Deesha Philyaw: Oh, listen, we need to do a whole show on that. I know it’s not unique to short story writers, but that would be a public service, but anyway, don’t get me started.

Dawnie Walton: Yeah, and it really was a benefit and a privilege being at Iowa and having the agents, and sometimes a couple of editors come to meet with you because it levels sets that expectation of what you need to be looking for professionally. So, yes, I’m glad y’all talked about money. I’m glad that your editor had you putting in all that stuff that you were maybe a little hesitant to do, but was truly reflective of the direction that you wanted to go.

Nana Nkweti: Very much so. I was just fortunate, and it’s something that I pass on. You were talking about doing a whole business stuff. I do all these business of writing conversations with my students every single time I can, because I feel like all that stuff is cloaked in mystery. And people are just so happy to be here. Oh, if I can do it like some wizard opening behind the curtain, you can see, okay, this is not so scary. This is how things work. This is what makes this industry tick. I’m going to do that, you know?

[Music Break]

Dawnie Walton: What’s your favorite story collection or collections that you’ve loved recently?

Nana Nkweti: So, it’s interesting, right? I’m only now getting a chance to start reading for pleasure again. I was just like, “Oh Lord,” especially working on my own book and trying to birth that book baby, and that’s a whole thing. You know how that is, Dawnie. That whole year, it was like a lost year.

Dawnie Walton: Oh, yeah.

Nana Nkweti: It was just like all I was doing was teaching and editing and then teaching and launching and touring. So, I’m only now getting back to just reading for pleasure and everything. So, I know this is going to seem like fan service, but I’m totally reading Deesha’s book right now. I know am so behind the eight ball, but it is what it is. And when you’re in the middle of doing your own book, you’re like, “Okay, nothing else can…” you’re in that space. And then COVID hit, and you’re in the middle of a global pandemic. You’re just trying to live.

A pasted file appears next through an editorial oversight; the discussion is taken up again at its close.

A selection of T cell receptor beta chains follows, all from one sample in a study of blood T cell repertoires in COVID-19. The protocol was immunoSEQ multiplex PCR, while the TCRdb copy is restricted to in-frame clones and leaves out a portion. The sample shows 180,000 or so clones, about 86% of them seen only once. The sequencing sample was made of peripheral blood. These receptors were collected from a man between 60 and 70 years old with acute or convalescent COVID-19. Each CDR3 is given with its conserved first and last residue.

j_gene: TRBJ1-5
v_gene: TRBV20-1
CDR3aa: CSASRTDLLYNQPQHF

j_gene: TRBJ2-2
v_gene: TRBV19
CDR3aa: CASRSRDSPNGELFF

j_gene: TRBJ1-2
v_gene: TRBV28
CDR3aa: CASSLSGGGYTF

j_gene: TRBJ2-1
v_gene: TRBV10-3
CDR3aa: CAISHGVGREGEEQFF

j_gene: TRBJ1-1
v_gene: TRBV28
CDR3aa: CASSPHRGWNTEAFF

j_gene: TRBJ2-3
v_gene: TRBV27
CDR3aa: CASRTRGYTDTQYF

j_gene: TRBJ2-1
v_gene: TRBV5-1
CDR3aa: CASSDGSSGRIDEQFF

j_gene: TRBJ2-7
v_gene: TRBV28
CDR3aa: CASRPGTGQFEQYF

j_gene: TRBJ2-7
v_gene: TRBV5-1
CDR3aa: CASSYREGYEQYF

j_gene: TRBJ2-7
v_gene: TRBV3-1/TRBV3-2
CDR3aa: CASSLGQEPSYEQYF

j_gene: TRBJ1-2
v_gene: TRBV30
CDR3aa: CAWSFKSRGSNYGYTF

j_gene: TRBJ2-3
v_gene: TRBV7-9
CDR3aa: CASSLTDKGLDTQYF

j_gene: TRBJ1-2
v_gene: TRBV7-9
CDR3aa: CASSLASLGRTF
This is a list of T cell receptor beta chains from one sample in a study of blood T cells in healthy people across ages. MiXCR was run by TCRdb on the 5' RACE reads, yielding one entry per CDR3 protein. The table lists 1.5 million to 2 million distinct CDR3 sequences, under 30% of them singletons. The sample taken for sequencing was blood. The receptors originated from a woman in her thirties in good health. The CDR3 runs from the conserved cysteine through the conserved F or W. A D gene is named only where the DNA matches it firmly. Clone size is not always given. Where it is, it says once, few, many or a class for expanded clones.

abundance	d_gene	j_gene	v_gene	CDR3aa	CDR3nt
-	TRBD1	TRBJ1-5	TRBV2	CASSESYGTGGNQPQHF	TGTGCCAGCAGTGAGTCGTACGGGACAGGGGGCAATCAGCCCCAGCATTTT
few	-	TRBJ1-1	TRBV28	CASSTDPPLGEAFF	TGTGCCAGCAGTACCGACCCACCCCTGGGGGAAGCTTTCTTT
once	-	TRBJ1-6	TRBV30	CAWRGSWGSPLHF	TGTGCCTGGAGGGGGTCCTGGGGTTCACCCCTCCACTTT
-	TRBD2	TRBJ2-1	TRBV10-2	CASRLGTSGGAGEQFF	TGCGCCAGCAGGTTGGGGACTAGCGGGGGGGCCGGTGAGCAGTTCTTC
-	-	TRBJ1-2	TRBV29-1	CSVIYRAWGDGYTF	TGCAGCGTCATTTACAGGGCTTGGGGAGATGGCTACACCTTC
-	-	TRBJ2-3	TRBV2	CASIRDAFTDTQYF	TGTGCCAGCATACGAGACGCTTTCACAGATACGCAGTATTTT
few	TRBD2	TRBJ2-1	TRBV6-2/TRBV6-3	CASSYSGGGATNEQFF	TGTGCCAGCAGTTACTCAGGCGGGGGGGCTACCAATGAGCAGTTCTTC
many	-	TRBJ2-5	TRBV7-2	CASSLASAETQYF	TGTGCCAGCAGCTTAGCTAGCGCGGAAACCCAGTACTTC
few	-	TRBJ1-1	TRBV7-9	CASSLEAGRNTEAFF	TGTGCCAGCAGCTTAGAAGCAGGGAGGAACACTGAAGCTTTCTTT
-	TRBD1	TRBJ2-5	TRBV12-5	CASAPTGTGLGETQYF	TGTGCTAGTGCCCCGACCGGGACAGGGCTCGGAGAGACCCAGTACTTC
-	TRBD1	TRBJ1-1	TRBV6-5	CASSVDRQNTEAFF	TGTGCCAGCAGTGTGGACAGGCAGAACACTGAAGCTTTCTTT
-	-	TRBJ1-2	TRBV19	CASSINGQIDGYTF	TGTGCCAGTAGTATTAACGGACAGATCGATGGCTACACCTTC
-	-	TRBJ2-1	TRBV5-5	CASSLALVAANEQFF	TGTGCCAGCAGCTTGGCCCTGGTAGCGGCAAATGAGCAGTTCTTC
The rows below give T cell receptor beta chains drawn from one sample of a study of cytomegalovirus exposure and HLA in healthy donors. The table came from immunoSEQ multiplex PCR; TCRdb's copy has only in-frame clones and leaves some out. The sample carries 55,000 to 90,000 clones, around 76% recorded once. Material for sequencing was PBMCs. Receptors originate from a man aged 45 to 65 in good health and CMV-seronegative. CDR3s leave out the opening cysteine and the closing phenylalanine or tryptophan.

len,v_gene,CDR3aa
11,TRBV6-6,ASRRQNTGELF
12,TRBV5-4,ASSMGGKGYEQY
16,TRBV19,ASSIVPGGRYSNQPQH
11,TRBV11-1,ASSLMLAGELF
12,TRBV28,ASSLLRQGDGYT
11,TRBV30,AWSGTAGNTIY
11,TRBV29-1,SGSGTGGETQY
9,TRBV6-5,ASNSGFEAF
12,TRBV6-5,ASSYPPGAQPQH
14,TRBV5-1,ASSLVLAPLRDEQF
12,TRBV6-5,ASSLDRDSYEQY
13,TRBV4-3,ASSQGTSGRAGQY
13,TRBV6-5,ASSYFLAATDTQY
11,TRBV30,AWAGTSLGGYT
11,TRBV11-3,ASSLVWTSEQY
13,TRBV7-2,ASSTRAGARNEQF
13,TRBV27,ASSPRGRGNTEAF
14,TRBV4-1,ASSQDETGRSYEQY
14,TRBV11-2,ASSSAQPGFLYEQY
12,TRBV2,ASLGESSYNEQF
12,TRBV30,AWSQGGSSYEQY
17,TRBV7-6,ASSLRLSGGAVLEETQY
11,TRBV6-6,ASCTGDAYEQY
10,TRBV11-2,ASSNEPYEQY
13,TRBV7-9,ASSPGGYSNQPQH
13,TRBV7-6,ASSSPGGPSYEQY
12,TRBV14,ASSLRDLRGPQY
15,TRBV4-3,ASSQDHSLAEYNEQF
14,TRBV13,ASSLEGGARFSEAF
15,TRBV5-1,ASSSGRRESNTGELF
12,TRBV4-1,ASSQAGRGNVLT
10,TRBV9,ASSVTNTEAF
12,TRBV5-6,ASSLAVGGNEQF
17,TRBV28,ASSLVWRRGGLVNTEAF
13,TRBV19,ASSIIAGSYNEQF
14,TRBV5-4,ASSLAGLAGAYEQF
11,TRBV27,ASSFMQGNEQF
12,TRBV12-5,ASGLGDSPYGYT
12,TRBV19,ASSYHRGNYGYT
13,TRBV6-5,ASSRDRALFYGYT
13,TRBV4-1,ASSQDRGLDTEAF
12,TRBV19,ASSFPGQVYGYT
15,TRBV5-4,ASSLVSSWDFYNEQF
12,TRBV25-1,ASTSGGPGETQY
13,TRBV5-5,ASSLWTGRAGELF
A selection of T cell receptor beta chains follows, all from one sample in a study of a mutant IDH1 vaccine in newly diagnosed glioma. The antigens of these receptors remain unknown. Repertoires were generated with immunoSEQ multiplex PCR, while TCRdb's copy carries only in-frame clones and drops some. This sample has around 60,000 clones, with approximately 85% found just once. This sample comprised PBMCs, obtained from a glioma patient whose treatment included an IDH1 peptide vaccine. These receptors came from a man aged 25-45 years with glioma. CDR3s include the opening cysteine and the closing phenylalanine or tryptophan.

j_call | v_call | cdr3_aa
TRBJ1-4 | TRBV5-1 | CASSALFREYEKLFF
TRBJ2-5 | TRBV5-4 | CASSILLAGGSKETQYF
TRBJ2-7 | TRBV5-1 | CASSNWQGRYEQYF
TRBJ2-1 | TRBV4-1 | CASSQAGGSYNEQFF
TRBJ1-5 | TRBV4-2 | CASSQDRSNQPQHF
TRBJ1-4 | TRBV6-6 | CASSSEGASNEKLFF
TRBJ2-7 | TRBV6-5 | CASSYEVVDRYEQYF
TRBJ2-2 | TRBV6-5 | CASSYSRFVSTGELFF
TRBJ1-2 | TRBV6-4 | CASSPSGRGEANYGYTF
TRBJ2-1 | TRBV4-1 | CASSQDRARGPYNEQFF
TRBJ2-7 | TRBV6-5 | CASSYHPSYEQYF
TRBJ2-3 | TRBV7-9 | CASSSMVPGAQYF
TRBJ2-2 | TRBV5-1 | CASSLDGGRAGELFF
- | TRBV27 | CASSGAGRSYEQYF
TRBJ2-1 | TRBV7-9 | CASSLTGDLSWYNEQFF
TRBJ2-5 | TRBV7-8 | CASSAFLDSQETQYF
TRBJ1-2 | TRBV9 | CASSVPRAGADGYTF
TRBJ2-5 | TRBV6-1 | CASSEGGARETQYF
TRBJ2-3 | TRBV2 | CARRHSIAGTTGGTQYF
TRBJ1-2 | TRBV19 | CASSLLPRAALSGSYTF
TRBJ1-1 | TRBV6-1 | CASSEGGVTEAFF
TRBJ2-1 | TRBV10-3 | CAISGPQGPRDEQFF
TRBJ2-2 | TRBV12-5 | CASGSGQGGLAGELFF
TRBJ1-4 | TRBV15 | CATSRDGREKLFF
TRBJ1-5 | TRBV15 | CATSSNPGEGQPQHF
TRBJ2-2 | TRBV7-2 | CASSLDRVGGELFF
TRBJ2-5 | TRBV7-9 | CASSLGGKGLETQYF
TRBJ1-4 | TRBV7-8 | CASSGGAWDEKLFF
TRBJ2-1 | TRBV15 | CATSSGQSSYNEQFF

So, I’m really now just enjoying and relishing just reading again. But if you want to go back into the archives, we’re talking Octavia Butler’s Blood Child, we’re talking ZZ Packer, Drinking Coffee Elsewhere. We’re talking Junot Díaz Drown. And then I have all my people, like, when I’m thinking about somebody who made me go like, “Ooh, can we do that? Is that really what it is?” Like, my little feminist spidey senses were just tingling when I first read James Tiptree Jr. aka, Alice Sheldon, aka Raccoona Sheldon, who was in her life a spy, an artist, and just live all the lives and then all these stories, and was universally thought to be a man for many, many years and was having long correspondence relationships with several of her speculative fiction counterparts of the day. And people were just like, “Oh wow, what a robust masculine voice he has.” And it was a woman all the time.

Deesha Philyaw: Because we can do anything.

Nana Nkweti: Yes, we can, tell it, tell it. Come on. Somebody needs that word today. On today, as we take it to church. Somebody needs that word on today. Somebody needs to understand that. But she really interrogated the ideas of gender and wrote from this very interestingly, you know, and people can see, it really kind of like, skewering toxic masculinity, which is deliciously done and all the while writing beautiful sentences and writing very interesting futurescapes. So, yes, I’m here for all that.

Deesha Philyaw: So, speaking of beautiful sentences, what’s the best sentence you think you’ve ever written?

Nana Nkweti: I’m going to tell you that the best sentence that I’ve ever written is always going to be the last sentence I wrote because, I’m like a perpetual motion machine. I want to keep moving forward in writing more interesting things on the page. So, I don’t want to rest on my laurels, and just like, “Oh, ten years ago, that sentence was so wonderful.”

“I will never top that.” I don’t feel that, you know, I’ll stay in the now. So, I want to stay in the now so I’m working on a story called, “All the Comforts of Home” and the first sentence of that story goes, “I’ve got 38 aunts called Comfort and all of them are assholes.”

Deesha Philyaw: Wait, because that’s an African naming tradition. I remember the first time I met someone named Innocence. So, Comfort. So, say that sentence again, now that we know that Comfort is a name. Go ahead.

Nana Nkweti: Yep. “I’ve got 38 aunts called Comfort and all of them are assholes.”

Deesha Philyaw: Oh my gosh.